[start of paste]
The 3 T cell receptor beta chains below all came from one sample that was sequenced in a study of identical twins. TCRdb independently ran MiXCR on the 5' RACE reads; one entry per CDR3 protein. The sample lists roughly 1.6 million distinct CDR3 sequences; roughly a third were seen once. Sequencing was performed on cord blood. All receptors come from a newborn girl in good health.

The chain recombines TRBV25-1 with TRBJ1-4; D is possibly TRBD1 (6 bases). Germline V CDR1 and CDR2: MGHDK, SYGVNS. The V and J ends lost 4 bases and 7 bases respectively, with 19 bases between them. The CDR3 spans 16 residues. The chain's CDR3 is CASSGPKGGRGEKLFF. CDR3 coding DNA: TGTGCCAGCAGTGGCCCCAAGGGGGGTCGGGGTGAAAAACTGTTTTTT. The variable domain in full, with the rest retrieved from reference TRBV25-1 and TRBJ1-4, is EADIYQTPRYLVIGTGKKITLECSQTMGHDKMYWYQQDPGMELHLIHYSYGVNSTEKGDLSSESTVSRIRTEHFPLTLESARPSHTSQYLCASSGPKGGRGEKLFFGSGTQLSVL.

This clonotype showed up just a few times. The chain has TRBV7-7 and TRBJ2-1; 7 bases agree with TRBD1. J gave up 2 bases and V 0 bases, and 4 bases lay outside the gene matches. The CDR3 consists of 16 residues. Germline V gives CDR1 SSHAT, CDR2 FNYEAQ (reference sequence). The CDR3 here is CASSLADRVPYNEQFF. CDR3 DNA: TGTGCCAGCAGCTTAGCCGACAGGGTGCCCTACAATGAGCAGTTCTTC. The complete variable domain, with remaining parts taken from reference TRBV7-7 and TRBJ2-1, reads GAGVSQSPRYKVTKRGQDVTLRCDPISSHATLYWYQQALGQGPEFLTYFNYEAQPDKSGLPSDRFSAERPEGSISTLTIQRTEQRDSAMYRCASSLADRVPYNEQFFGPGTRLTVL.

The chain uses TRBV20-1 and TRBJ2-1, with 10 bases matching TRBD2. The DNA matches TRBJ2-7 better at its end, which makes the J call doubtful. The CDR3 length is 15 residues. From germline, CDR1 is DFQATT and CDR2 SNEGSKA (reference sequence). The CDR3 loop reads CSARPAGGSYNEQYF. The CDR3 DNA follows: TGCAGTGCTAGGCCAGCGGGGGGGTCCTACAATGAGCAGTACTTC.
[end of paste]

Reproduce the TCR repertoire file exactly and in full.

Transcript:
The 3 T cell receptor beta chains below all came from one sample that was sequenced in a study of identical twins. TCRdb independently ran MiXCR on the 5' RACE reads; one entry per CDR3 protein. The sample lists roughly 1.6 million distinct CDR3 sequences; roughly a third were seen once. Sequencing was performed on cord blood. All receptors come from a newborn girl in good health.

The chain recombines TRBV25-1 with TRBJ1-4; D is possibly TRBD1 (6 bases). Germline V CDR1 and CDR2: MGHDK, SYGVNS. The V and J ends lost 4 bases and 7 bases respectively, with 19 bases between them. The CDR3 spans 16 residues. The chain's CDR3 is CASSGPKGGRGEKLFF. CDR3 coding DNA: TGTGCCAGCAGTGGCCCCAAGGGGGGTCGGGGTGAAAAACTGTTTTTT. The variable domain in full, with the rest retrieved from reference TRBV25-1 and TRBJ1-4, is EADIYQTPRYLVIGTGKKITLECSQTMGHDKMYWYQQDPGMELHLIHYSYGVNSTEKGDLSSESTVSRIRTEHFPLTLESARPSHTSQYLCASSGPKGGRGEKLFFGSGTQLSVL.

This clonotype showed up just a few times. The chain has TRBV7-7 and TRBJ2-1; 7 bases agree with TRBD1. J gave up 2 bases and V 0 bases, and 4 bases lay outside the gene matches. The CDR3 consists of 16 residues. Germline V gives CDR1 SSHAT, CDR2 FNYEAQ (reference sequence). The CDR3 here is CASSLADRVPYNEQFF. CDR3 DNA: TGTGCCAGCAGCTTAGCCGACAGGGTGCCCTACAATGAGCAGTTCTTC. The complete variable domain, with remaining parts taken from reference TRBV7-7 and TRBJ2-1, reads GAGVSQSPRYKVTKRGQDVTLRCDPISSHATLYWYQQALGQGPEFLTYFNYEAQPDKSGLPSDRFSAERPEGSISTLTIQRTEQRDSAMYRCASSLADRVPYNEQFFGPGTRLTVL.

The chain uses TRBV20-1 and TRBJ2-1, with 10 bases matching TRBD2. The DNA matches TRBJ2-7 better at its end, which makes the J call doubtful. The CDR3 length is 15 residues. From germline, CDR1 is DFQATT and CDR2 SNEGSKA (reference sequence). The CDR3 loop reads CSARPAGGSYNEQYF. The CDR3 DNA follows: TGCAGTGCTAGGCCAGCGGGGGGGTCCTACAATGAGCAGTACTTC.